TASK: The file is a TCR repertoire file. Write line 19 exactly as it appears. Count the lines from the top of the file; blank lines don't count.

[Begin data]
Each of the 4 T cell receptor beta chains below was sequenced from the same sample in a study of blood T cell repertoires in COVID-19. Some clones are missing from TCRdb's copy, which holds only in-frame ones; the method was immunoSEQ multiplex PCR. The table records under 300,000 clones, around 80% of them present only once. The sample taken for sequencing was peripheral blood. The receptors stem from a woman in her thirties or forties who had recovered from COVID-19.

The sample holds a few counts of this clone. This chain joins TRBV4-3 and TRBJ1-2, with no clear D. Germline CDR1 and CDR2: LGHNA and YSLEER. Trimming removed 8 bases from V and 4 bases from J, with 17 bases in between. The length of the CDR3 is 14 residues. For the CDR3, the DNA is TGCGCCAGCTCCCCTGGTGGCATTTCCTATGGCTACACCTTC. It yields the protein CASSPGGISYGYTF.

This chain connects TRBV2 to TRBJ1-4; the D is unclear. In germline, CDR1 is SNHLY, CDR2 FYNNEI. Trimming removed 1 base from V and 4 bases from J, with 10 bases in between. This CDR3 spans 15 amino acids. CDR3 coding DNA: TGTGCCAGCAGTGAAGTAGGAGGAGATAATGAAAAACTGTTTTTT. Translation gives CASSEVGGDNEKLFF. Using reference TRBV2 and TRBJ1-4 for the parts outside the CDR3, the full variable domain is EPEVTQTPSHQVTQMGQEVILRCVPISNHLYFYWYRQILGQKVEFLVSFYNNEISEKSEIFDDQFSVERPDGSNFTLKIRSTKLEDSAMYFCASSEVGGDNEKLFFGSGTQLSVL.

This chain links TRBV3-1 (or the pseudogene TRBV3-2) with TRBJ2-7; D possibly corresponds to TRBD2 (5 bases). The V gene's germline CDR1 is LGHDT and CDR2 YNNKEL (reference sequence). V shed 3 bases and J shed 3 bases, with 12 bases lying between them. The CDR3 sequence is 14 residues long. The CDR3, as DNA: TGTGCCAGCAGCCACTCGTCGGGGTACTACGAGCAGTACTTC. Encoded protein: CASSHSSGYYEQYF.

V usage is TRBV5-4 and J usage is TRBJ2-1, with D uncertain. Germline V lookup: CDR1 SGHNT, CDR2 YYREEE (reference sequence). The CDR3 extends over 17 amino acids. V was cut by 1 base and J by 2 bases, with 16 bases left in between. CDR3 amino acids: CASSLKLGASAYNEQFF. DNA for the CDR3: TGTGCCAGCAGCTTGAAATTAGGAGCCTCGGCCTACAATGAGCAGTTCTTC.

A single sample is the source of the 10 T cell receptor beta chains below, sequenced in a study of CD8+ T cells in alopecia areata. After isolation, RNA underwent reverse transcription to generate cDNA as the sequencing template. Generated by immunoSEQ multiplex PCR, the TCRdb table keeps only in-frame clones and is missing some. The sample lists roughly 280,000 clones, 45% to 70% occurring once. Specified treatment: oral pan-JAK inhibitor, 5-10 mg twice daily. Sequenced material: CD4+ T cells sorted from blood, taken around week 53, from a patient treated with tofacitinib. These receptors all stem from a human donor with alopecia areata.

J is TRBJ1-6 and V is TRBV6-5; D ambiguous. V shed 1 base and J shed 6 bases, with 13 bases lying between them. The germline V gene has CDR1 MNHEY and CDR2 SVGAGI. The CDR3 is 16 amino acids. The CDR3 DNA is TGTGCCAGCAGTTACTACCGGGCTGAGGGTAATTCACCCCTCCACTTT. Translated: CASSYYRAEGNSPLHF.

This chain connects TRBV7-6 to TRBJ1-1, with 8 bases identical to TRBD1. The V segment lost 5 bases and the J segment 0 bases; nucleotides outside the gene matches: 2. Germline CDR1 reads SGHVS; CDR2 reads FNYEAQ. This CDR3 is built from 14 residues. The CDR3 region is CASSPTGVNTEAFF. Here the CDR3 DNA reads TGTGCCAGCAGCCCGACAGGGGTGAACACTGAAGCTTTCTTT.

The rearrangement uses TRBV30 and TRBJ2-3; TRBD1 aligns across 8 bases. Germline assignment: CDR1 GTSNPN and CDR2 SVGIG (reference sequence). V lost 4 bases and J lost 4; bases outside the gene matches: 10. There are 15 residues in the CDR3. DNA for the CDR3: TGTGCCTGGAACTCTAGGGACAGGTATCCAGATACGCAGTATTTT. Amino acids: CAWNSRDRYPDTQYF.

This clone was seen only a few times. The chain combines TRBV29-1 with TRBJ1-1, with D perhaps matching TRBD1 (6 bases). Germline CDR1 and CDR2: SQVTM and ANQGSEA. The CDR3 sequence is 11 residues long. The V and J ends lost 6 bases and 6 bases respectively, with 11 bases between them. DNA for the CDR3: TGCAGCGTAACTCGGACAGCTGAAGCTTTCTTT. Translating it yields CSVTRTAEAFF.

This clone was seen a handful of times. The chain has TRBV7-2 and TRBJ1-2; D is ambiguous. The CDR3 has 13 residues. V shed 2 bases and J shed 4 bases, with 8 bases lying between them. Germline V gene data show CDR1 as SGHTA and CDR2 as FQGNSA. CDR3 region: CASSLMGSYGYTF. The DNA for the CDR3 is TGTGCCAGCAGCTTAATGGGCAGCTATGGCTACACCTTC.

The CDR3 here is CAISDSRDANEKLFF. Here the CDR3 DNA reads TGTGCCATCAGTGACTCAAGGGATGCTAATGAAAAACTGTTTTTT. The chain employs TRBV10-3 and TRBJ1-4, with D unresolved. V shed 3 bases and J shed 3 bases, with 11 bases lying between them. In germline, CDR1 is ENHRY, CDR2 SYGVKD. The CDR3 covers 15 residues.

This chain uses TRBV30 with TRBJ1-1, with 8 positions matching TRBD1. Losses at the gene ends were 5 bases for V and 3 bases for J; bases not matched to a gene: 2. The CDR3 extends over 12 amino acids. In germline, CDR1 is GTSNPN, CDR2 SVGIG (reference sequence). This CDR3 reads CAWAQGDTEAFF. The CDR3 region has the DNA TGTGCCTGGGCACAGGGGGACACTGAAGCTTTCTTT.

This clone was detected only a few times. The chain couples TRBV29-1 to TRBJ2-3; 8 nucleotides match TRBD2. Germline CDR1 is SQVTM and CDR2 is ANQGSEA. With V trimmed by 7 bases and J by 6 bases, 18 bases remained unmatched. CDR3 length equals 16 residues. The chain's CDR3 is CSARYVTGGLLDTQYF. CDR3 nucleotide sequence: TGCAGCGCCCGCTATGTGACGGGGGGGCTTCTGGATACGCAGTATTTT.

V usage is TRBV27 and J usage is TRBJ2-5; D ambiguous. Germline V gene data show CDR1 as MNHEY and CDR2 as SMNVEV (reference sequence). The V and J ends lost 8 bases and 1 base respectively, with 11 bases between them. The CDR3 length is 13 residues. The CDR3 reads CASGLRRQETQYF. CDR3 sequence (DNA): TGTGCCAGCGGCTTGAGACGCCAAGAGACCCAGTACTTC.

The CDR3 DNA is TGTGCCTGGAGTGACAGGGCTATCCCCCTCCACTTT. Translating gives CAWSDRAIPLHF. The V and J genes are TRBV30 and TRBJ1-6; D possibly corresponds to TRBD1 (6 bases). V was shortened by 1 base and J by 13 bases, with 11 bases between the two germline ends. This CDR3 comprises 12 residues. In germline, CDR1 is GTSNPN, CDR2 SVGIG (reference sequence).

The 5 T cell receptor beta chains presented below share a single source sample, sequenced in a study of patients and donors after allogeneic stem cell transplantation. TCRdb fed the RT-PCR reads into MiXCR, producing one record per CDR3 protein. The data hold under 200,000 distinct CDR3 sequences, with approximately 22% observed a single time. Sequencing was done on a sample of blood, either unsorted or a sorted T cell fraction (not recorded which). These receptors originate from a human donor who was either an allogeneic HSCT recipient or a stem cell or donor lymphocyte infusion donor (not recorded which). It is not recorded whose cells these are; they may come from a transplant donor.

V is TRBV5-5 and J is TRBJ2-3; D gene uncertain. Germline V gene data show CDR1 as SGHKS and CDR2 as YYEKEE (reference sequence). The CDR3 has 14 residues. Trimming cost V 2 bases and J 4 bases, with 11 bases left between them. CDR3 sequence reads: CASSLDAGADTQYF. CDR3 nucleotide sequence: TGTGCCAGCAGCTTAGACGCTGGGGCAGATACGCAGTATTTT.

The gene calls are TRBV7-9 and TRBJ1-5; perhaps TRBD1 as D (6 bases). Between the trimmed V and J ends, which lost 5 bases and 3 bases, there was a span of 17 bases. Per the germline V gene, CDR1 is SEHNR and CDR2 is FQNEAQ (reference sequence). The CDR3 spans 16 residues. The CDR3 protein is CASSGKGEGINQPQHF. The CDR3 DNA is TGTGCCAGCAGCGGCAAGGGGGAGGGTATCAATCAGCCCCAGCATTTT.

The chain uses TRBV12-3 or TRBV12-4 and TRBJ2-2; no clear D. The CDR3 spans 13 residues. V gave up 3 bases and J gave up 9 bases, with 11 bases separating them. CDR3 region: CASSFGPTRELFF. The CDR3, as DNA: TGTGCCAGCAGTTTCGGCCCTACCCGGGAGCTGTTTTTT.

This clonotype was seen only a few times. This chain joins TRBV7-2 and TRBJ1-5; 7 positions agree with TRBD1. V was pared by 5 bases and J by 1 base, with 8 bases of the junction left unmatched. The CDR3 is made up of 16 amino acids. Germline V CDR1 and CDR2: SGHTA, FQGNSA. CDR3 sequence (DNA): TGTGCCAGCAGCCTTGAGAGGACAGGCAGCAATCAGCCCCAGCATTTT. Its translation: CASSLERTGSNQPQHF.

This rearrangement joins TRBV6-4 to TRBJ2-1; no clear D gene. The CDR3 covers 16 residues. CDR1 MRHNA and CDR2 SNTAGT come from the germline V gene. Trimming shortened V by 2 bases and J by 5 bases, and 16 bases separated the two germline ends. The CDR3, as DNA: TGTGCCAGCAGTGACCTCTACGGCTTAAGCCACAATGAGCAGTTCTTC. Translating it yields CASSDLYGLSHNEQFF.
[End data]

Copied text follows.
The gene calls are TRBV7-9 and TRBJ1-5; perhaps TRBD1 as D (6 bases). Between the trimmed V and J ends, which lost 5 bases and 3 bases, there was a span of 17 bases. Per the germline V gene, CDR1 is SEHNR and CDR2 is FQNEAQ (reference sequence). The CDR3 spans 16 residues. The CDR3 protein is CASSGKGEGINQPQHF. The CDR3 DNA is TGTGCCAGCAGCGGCAAGGGGGAGGGTATCAATCAGCCCCAGCATTTT.